How Wells Fargo puts corporate, employee values into action

Editor's note: Krista Van Tassel will be conducting a workshop on “Using Strategic Philanthropy to Promote Employee Engagement” at the San Francisco GreenBiz Forum.

One hot Saturday in April 2012, in California’s Central Valley farm country, I found myself on a rooftop installing a solar electric system for a family of agricultural workers. My fellow installers were bankers from two Wells Fargo branches in the Fresno area.

Farm country? Solar? Bankers?

That same month, Wells Fargo released a set of environmental commitments — to be achieved by 2020 — that include reducing the company’s environmental impact, financing the transition to a greener economy and encouraging stronger and more sustainable communities. One of the beneficiaries of our community and philanthropy commitment was GRID Alternatives, a California-based nonprofit that installs solar electric systems for low-income families. This was one of its clients, the Martinez family, and we had come to pitch in.

Many large companies spend a lot of time finding and organizing appropriate corporate volunteer activities. The most effective engagement programs are ones that both inspire large numbers of team members and demonstrate the company’s values and priorities to a broader audience.

With more than 265,000 team members serving one in three households in the United States, Wells Fargo is focused on leading positive change through an integrated approach to sustainability that starts with its team members. Through our Green Team Program, our employees take the lead in finding projects that speak to them. A Wells Fargo Green Team member first introduced us to GRID Alternatives in 2005 and in a similar fashion our Green Team in Milwaukee, Wis., has forged a partnership with Growing Power, a local nonprofit focused on sustainable urban agriculture and youth education. Our Puget Sound Green Team works with Seattle University on its community farming and food bank initiative.

Next page: Making employee engagement count

Wells Fargo employees have been volunteering with GRID Alternatives since 2005, getting on the roof to learn new skills, build stronger working relationships with their teammates, and be involved in their communities. Volunteers over the years have included Chief Administrative Officer and Senior Executive Vice President Pat Callahan and Executive Vice President David Weber. Wells Fargo also provided GRID with an initial $600,000 in grants to support both its solar installation program and its workforce development efforts. In September 2012, Wells Fargo announced a five-year, $2 million commitment to help the organization take its model national.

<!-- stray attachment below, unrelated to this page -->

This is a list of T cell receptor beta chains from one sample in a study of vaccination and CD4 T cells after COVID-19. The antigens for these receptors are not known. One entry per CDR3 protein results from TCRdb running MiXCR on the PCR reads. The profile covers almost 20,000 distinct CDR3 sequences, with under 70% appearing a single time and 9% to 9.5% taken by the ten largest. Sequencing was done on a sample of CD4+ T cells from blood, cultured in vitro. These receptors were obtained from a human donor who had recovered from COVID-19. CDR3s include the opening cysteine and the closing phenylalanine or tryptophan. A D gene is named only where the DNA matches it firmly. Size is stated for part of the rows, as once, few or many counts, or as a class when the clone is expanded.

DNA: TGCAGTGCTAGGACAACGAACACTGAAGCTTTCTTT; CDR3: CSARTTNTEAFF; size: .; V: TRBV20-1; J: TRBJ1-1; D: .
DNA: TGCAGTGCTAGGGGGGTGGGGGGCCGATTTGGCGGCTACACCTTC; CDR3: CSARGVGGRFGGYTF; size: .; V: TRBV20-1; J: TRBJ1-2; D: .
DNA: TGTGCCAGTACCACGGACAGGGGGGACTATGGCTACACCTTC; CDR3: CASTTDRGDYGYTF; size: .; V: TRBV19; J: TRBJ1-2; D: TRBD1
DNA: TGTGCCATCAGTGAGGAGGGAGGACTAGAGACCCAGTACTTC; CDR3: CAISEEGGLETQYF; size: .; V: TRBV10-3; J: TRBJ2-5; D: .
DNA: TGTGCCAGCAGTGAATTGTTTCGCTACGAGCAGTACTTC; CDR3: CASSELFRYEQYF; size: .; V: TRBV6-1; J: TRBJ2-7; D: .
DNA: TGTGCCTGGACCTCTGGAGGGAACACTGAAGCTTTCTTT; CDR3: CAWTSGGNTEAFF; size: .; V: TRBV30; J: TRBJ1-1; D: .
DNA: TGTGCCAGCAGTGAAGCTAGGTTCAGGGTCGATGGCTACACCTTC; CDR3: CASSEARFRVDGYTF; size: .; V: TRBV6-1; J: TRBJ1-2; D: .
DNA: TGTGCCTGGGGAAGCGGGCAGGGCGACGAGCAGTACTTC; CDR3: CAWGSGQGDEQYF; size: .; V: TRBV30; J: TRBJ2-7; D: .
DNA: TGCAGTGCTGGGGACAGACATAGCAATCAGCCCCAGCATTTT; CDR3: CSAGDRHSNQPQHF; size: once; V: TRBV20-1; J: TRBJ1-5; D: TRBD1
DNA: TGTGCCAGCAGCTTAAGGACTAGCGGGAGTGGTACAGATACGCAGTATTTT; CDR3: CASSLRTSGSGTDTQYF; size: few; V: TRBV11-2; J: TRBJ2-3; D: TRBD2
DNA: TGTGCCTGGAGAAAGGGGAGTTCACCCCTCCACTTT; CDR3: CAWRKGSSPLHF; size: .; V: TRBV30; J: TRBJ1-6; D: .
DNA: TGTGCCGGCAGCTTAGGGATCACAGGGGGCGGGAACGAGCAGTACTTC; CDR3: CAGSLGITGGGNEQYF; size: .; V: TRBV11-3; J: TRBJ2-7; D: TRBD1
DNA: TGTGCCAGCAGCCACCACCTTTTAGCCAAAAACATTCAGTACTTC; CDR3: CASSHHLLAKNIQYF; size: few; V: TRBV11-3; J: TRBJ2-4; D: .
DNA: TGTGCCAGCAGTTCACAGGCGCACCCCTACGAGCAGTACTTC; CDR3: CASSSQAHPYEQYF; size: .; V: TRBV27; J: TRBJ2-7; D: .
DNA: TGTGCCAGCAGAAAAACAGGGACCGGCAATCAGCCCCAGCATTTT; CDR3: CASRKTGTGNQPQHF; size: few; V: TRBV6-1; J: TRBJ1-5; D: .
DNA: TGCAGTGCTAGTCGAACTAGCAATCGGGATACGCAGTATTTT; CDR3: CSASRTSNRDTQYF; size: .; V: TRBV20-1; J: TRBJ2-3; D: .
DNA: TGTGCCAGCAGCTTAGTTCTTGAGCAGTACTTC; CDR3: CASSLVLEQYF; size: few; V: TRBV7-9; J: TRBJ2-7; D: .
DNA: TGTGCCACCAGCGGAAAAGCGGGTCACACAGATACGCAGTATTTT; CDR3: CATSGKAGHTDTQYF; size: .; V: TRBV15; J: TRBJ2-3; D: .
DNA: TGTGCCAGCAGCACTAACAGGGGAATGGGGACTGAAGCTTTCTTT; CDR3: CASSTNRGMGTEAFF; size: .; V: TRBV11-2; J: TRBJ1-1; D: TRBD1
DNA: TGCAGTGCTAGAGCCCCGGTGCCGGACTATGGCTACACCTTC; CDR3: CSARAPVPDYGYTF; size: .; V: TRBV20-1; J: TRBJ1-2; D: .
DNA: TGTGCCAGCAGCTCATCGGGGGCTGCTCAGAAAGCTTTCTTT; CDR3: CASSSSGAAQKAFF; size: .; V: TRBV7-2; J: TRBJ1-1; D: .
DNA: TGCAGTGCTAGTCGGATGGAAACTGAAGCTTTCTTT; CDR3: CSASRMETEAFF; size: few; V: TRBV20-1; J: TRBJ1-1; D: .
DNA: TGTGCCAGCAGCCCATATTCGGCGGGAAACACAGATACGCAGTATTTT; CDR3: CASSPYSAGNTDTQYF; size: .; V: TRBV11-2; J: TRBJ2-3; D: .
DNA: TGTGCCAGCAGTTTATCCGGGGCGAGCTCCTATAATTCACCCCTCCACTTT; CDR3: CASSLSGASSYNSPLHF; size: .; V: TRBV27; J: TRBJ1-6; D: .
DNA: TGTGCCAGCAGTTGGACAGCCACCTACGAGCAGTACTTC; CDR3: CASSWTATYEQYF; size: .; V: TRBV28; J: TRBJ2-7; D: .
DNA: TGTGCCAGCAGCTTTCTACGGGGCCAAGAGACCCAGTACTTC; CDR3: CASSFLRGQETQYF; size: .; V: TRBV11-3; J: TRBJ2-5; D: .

The expansion was kicked off with installations for 12 low-income families in a Habitat for Humanity development outside of Denver with help from more than 30 local Wells Fargo employee volunteers. Abdelati and Malika Moumen were one of the families that received a solar electric system. Immigrants from Morocco, they have made huge personal sacrifices to help their three children succeed in the United States. Their daughter, Fatimah, a business student at University of Colorado, Denver, spoke during the launch event about the value of opportunity and the impact the modest savings from their system will have on their lives and their community. For the Wells Fargo volunteers, who got to work on the roof with Fatimah and her brother, Zackaria, the experience was tremendously rewarding.

Often, as with GRID Alternatives, the most popular and effective employee-initiated projects become integrated into our wider employee engagement program. With GRID Alternatives, we were easily able to plug into the nonprofit's existing volunteer model to expand both our Green Teams and environmental volunteer opportunities across California. GRID projects are some of the most popular volunteer events that our teams host, and we leverage the organization’s annual Solarthon blitz-build events throughout California to launch new Green Teams, or use them as an opportunity to help existing Green Teams with recruitment.

What makes this model successful is that GRID hosts a predictable program for our volunteers. It is not easy to manage large-scale volunteer opportunities, but GRID does this quite well by offering a standard schedule for the day and pre-event training so that everyone arrives ready to start work and the work ends on time and as expected. As a corporate volunteer partner, we appreciate that approach as it makes it easy for us to promote this work to our busy Green Team leaders.

Next page: Community and environmental sustainability in action